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Twice Upon an Apocalypse: Lovecraftian Fairy Tales




  • Entertaining blend of new, old, and ancient.


  • Narrow thematic scope can “spoil” ending(s).

Multi-author anthologies are usually worth a try, because if the reader doesn’t click with a specific author or story, the next is a few pages away.

Similarly, themed anthologies can be fun, because the authors and their stories are confined to a particular set of rules, whatever those may be.

Here, the rules are simple, clear, and brutal.  Lovecraftian nihilism, references, and tone are married to (mostly) familiar fairy tales, often in their more grim (or was that Grimm?) renditions.  The result of this potentially bland mash-up is uniformly fresh and effective.  Readers who don’t know much about Lovecraft or who have missed one or more of the fairy tale origin stories will still be able to enjoy the deformed offspring of the premise.  A few Lovecraft-related Easter eggs will be missed, but the general point will remain.

Heavy-hitters in the horror space grace the pages here, and while some are more effective than others, none do badly.  This includes authors who were less well-known (to me), and there are some delightful stand-outs, which I was keeping a list of, and said to heck with it, because about ten stories in, the highlight reel was already full, and kept on going.  Here are a few: a twisted, twist-filled take on Rumpelstiltskin begins some of the “Lovecraft stretching” that I came to enjoy as the stories progressed.  Another good twist was in the immediate aftermath of WWI, in which a well-armed wolf takes on three little pigs.  And then there is Red Riding Hood (and the wolf and lumberjack) locking horns with dueling gods.  Not every story worked, but there is not a total dud in the lot.

If there is any complaint to this collection, it is intrinsic to the theme: the confines of “apocalypse” can be too confining.  In short, a few stories are short on tension, given the reader’s understanding that the ending (see title: Apocalypse) is preordained.  However much you like, or do not like, whatever happens in a given story, you already know how it ends… badly.  Catastrophically.  There is no real way not to end “the world” (or the characters’ world) given the premise, and although this makes perfect sense within the parameters of the anthology, it can remove a degree of reader buy-in and empathy.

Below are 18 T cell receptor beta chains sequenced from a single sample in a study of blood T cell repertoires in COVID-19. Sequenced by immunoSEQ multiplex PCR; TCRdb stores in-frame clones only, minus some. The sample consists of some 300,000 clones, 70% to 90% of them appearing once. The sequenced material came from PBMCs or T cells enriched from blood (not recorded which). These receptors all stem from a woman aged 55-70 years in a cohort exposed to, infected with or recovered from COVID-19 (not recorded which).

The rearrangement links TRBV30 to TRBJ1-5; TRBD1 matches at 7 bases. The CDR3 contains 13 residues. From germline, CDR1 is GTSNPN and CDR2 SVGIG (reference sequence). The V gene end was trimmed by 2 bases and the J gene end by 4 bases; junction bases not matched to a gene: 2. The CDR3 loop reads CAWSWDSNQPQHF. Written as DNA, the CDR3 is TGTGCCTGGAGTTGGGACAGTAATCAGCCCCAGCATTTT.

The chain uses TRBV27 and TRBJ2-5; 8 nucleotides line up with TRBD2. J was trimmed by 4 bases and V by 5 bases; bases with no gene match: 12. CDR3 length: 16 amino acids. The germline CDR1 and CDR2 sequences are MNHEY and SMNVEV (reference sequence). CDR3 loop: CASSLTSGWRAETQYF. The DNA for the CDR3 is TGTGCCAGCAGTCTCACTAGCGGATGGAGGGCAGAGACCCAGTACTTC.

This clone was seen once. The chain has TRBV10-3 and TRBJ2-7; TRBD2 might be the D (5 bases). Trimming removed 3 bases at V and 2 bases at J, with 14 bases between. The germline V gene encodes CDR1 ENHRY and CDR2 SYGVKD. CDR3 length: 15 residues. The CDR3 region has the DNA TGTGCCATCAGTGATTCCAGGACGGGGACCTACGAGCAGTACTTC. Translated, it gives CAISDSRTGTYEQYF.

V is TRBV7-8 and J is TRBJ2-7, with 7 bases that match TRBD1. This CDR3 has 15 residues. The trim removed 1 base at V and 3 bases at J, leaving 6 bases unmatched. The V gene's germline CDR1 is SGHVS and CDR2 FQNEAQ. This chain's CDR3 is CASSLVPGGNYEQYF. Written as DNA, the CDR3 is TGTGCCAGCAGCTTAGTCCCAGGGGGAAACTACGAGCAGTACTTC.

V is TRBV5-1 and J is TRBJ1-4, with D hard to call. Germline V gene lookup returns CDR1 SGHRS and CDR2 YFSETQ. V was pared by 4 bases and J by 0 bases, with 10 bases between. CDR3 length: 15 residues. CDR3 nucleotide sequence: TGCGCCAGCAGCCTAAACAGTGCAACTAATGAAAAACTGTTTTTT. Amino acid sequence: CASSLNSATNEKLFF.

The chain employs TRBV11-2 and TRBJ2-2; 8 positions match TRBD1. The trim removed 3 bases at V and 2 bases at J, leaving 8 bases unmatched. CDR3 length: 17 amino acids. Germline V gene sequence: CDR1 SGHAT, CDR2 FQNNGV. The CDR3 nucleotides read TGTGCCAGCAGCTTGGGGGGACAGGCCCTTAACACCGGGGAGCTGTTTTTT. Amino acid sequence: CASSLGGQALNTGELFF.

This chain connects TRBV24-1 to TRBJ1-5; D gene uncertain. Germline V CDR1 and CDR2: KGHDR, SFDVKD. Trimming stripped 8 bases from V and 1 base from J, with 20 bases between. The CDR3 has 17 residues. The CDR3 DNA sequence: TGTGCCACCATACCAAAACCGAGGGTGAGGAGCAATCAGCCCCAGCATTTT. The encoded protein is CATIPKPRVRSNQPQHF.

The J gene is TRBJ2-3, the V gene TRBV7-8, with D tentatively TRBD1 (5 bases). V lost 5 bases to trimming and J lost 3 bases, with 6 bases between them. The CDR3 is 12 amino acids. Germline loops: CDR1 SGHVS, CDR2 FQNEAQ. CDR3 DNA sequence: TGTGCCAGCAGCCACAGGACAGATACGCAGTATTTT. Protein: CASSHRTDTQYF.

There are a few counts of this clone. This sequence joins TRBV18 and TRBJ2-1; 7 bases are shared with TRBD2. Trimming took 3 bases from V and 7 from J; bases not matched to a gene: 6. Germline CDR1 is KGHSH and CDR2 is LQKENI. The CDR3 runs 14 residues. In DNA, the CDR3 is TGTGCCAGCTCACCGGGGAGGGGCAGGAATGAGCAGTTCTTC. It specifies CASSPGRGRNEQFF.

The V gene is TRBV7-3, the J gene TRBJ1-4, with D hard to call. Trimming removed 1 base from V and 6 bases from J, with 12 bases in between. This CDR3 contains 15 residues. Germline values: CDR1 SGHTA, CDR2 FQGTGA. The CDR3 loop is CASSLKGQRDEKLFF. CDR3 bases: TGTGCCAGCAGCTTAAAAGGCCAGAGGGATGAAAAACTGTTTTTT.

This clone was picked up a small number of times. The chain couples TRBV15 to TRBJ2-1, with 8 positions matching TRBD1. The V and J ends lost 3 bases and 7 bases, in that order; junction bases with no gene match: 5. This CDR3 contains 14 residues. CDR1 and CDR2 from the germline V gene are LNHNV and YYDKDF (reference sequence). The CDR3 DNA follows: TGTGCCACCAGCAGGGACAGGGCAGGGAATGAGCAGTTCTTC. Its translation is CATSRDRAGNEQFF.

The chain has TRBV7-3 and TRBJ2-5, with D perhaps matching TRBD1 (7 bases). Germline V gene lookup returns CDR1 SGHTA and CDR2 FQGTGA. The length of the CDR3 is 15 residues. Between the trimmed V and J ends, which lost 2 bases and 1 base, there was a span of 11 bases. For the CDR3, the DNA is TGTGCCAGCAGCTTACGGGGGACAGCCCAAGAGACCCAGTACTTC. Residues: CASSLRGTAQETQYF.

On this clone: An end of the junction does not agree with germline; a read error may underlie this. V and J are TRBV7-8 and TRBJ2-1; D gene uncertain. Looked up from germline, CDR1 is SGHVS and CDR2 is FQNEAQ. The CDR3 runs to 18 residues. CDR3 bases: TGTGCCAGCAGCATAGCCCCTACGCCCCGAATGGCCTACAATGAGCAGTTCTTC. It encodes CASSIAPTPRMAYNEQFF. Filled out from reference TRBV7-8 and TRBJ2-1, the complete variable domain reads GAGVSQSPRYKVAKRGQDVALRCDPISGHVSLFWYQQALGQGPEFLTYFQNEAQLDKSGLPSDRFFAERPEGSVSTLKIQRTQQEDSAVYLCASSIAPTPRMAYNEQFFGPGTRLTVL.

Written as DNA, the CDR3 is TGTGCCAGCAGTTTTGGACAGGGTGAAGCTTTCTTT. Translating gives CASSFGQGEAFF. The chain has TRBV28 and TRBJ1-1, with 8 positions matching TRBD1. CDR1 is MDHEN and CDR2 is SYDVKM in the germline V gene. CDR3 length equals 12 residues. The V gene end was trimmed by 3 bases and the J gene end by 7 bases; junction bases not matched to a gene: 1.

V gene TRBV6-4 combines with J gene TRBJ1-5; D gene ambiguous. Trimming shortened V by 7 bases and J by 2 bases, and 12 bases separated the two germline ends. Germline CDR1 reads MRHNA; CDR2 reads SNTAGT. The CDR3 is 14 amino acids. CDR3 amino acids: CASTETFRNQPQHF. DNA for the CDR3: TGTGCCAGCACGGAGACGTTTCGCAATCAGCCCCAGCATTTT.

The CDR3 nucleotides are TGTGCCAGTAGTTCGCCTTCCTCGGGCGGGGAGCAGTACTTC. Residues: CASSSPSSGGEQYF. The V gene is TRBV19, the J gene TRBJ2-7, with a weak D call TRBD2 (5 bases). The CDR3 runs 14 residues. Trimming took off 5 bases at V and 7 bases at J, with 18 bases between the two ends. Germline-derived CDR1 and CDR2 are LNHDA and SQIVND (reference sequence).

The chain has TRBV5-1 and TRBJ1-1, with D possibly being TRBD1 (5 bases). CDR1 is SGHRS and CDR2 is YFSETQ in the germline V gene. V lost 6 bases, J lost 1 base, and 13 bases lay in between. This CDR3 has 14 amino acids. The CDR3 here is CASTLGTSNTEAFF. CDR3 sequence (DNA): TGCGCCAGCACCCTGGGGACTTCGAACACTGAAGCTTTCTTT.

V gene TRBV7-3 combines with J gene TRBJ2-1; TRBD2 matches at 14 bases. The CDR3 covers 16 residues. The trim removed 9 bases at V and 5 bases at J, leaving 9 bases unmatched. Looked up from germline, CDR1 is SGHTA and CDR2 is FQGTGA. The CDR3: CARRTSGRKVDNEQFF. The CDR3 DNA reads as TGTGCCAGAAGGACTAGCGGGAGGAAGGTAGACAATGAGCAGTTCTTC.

But, I’ll note that a couple of the stories “only” destroy a smaller fraction of their world, and a couple flat-out don’t go with an apocalypse… though they might hint in that direction.  It’s fun, to an extent, but it’s a factor to consider, especially if read back-to-back.  A fair few of these tales, taken as a standalone or hidden in a different and more varied anthology, would build a pretty little world, then punch you in the gut very, very hard.

As it is, twists are tricky to accomplish, because the reader expects to be punched.  Whether it’s the humanizing of a contemplative troll or the somewhat endearing conscience of a hunched little man who has second thoughts at following-through on his cruelty, darkness and despair are the destiny—and not for one or two characters, but for all of them… every time, or very nearly every time.

So, anyone who appreciates punishing forms of music (death metal comes to mind) will love that repeating hammer to the face aspect of this mash-up.  For a reader to endure is not to necessarily enjoy, however, particularly for an extended period of time, and I found this anthology worked best when enjoyed a story or two per day, spread over several days, as this breaks-up the intentionally bleak tone and revived the stakes somewhat.

All said and done, the collection is creative, well-written, edited to near-perfection, and does a fine job of overcoming many other potential failings that have scuttled hundreds of other such mash-ups.  

This is well worth a look for anyone who likes short horror fiction of any kind.  For a fan of dark fairy tales and/or Lovecraft, it’s an unmissable addition* to your personal library!

*Note that your personal library will be unsorted, weather-stained, and tested by fire before it is ultimately crushed beneath the uncaring heel of a behemoth shape stretching to the limit of fuzzy-edged madness; but don’t worry… you’ll be long dead by then, mourned by nothing and unremembered by all.

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